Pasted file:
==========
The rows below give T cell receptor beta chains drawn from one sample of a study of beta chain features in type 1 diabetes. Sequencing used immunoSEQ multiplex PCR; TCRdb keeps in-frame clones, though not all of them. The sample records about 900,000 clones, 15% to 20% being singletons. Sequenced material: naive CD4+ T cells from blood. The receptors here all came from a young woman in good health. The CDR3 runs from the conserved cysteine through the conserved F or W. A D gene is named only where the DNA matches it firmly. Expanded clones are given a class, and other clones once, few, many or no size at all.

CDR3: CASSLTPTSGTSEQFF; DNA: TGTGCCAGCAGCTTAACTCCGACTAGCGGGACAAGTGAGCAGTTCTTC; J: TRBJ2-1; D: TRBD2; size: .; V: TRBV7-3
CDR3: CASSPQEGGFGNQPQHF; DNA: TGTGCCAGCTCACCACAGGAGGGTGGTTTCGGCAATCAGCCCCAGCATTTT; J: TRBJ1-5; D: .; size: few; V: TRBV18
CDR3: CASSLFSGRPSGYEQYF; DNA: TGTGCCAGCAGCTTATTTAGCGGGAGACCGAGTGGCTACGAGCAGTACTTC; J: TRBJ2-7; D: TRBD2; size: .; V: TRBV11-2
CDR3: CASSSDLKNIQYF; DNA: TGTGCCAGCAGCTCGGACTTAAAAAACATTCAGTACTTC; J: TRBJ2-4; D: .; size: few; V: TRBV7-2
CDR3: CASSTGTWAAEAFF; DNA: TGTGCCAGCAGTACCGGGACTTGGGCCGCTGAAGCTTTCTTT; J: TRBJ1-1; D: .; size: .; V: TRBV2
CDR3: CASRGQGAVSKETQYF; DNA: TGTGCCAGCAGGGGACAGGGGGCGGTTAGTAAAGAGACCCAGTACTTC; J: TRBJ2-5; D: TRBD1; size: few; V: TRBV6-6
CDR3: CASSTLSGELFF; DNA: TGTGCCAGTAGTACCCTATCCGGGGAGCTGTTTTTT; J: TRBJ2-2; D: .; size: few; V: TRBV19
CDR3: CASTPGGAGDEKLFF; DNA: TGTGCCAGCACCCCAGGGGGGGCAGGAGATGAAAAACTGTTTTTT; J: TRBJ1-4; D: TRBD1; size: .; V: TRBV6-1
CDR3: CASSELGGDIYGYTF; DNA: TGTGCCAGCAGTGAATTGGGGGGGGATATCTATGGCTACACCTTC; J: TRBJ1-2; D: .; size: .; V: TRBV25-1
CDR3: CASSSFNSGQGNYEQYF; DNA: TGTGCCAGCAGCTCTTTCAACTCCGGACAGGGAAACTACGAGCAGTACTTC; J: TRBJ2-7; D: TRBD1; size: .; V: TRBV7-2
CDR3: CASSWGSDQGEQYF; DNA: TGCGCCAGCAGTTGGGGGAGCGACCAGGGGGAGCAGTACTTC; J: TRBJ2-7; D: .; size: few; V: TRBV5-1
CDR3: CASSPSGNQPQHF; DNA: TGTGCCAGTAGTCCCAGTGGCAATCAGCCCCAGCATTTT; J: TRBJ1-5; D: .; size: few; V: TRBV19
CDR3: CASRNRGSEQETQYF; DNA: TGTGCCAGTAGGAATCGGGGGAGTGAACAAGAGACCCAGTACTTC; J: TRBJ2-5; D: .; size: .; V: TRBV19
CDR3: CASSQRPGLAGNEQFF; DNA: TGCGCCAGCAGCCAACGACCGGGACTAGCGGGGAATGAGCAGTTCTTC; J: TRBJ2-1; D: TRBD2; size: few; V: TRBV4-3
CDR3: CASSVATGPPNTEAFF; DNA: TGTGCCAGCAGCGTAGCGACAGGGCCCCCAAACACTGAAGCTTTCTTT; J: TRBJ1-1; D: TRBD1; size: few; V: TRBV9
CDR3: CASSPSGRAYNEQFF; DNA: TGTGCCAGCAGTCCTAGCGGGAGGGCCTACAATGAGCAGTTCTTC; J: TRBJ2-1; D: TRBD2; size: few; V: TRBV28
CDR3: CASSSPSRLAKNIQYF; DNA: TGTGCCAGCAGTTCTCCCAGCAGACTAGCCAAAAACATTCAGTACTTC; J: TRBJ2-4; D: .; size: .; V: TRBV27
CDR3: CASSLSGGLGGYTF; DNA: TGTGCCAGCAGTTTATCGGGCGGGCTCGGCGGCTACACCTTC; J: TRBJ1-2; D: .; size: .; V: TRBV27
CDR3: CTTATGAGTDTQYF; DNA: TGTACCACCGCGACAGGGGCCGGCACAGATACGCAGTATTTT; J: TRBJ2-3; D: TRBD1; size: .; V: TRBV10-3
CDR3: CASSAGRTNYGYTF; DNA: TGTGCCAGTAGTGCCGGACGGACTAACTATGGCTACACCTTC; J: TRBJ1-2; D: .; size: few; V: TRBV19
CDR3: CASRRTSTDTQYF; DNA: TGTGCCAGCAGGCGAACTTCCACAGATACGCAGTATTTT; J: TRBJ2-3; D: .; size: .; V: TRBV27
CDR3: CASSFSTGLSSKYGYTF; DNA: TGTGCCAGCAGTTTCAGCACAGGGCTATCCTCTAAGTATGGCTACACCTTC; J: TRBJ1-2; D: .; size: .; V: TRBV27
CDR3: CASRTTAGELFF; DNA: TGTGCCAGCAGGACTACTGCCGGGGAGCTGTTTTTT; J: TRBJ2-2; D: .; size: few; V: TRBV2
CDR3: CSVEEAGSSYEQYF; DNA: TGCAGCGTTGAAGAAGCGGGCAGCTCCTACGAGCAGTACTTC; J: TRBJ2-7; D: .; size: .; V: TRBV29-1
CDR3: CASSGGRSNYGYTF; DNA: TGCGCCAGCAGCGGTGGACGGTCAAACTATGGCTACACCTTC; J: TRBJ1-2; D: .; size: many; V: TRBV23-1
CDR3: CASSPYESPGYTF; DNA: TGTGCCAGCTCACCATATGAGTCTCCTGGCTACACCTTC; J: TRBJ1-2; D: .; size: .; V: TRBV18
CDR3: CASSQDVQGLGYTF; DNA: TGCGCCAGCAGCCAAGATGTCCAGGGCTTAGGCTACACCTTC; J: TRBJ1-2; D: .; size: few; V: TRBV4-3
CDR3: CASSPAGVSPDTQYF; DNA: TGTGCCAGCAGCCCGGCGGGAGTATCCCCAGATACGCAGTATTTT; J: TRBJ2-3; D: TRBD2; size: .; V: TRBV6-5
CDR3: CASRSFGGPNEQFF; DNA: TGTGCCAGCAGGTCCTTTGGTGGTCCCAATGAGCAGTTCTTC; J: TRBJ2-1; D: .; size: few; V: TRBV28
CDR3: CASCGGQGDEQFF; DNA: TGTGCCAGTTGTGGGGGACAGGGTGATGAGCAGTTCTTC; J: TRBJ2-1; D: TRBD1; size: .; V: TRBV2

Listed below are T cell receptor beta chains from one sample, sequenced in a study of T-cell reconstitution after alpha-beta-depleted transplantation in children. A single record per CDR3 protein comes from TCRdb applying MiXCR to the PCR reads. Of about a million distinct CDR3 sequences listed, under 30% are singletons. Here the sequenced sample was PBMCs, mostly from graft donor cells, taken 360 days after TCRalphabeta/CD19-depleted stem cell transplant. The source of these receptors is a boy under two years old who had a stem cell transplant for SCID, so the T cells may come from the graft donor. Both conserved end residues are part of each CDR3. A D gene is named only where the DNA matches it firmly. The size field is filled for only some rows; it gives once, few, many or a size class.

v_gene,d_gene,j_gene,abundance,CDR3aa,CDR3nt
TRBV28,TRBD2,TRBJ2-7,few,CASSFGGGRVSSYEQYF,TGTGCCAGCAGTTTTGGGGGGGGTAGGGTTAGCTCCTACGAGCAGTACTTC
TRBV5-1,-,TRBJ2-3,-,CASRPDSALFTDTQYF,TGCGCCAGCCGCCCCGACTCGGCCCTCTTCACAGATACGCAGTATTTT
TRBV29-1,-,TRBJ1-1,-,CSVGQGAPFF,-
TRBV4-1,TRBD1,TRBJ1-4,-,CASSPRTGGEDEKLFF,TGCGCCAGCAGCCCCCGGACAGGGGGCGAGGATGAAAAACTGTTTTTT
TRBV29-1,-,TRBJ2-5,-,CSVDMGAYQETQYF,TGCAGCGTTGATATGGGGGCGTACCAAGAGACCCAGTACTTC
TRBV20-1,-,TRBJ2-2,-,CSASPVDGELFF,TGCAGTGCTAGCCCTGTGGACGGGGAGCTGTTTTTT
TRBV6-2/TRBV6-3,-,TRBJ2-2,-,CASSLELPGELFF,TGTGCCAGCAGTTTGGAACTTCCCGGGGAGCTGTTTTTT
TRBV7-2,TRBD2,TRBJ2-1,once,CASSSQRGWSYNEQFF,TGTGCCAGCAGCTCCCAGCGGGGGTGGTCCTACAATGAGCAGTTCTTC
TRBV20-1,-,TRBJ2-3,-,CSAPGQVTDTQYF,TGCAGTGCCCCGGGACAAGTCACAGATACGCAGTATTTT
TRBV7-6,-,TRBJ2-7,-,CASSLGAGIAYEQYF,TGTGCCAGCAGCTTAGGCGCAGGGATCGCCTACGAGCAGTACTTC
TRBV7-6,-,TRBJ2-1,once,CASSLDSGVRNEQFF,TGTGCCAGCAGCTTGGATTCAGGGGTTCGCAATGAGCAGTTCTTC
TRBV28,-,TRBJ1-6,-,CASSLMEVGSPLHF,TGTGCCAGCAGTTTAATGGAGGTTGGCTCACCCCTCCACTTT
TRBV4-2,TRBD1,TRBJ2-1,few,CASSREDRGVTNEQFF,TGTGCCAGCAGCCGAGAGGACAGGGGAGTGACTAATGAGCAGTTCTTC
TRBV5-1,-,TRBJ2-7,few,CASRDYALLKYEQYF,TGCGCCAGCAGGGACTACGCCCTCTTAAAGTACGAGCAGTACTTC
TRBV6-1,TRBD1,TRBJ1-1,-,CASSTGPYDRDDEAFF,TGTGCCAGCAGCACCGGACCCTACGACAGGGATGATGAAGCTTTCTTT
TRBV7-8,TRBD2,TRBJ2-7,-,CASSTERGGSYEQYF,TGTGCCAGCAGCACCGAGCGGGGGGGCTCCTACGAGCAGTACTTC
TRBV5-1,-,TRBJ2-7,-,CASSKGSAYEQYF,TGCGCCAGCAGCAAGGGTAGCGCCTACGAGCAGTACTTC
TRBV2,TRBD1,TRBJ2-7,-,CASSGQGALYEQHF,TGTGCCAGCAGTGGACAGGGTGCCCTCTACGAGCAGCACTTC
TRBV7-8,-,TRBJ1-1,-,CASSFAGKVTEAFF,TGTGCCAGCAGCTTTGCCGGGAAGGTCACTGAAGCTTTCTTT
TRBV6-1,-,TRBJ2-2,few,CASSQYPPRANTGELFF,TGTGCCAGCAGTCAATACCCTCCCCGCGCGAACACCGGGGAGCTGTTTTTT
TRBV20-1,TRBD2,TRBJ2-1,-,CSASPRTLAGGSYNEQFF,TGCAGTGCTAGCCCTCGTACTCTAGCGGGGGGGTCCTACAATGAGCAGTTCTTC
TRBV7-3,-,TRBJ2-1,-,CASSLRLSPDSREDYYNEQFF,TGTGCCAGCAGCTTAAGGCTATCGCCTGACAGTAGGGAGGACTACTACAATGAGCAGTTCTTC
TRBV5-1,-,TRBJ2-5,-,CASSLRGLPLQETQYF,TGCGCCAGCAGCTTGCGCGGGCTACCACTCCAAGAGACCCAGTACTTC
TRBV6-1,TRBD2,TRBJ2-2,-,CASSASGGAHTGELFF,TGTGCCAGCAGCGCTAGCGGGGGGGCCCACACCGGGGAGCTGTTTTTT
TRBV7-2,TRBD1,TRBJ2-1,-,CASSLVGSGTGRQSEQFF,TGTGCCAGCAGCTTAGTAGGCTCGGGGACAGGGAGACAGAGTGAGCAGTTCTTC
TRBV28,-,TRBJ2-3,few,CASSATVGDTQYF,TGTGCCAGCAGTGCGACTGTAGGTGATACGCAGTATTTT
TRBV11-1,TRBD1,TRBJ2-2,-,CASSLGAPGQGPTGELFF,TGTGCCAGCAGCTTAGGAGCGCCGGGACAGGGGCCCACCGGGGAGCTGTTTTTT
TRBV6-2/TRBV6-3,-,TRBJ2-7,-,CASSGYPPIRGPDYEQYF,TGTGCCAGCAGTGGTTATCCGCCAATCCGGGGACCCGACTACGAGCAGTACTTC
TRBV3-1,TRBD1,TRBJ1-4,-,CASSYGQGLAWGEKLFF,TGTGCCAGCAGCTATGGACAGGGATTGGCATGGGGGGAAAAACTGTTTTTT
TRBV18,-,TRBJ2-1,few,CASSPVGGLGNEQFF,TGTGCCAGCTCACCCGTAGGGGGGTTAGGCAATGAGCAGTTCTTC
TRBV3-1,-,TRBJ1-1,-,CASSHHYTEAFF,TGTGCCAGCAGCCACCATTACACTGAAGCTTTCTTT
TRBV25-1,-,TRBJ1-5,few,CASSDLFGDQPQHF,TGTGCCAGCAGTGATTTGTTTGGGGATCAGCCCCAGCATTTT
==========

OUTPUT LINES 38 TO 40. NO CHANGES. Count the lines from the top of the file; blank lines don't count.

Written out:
TRBV29-1,-,TRBJ2-5,-,CSVDMGAYQETQYF,TGCAGCGTTGATATGGGGGCGTACCAAGAGACCCAGTACTTC
TRBV20-1,-,TRBJ2-2,-,CSASPVDGELFF,TGCAGTGCTAGCCCTGTGGACGGGGAGCTGTTTTTT
TRBV6-2/TRBV6-3,-,TRBJ2-2,-,CASSLELPGELFF,TGTGCCAGCAGTTTGGAACTTCCCGGGGAGCTGTTTTTT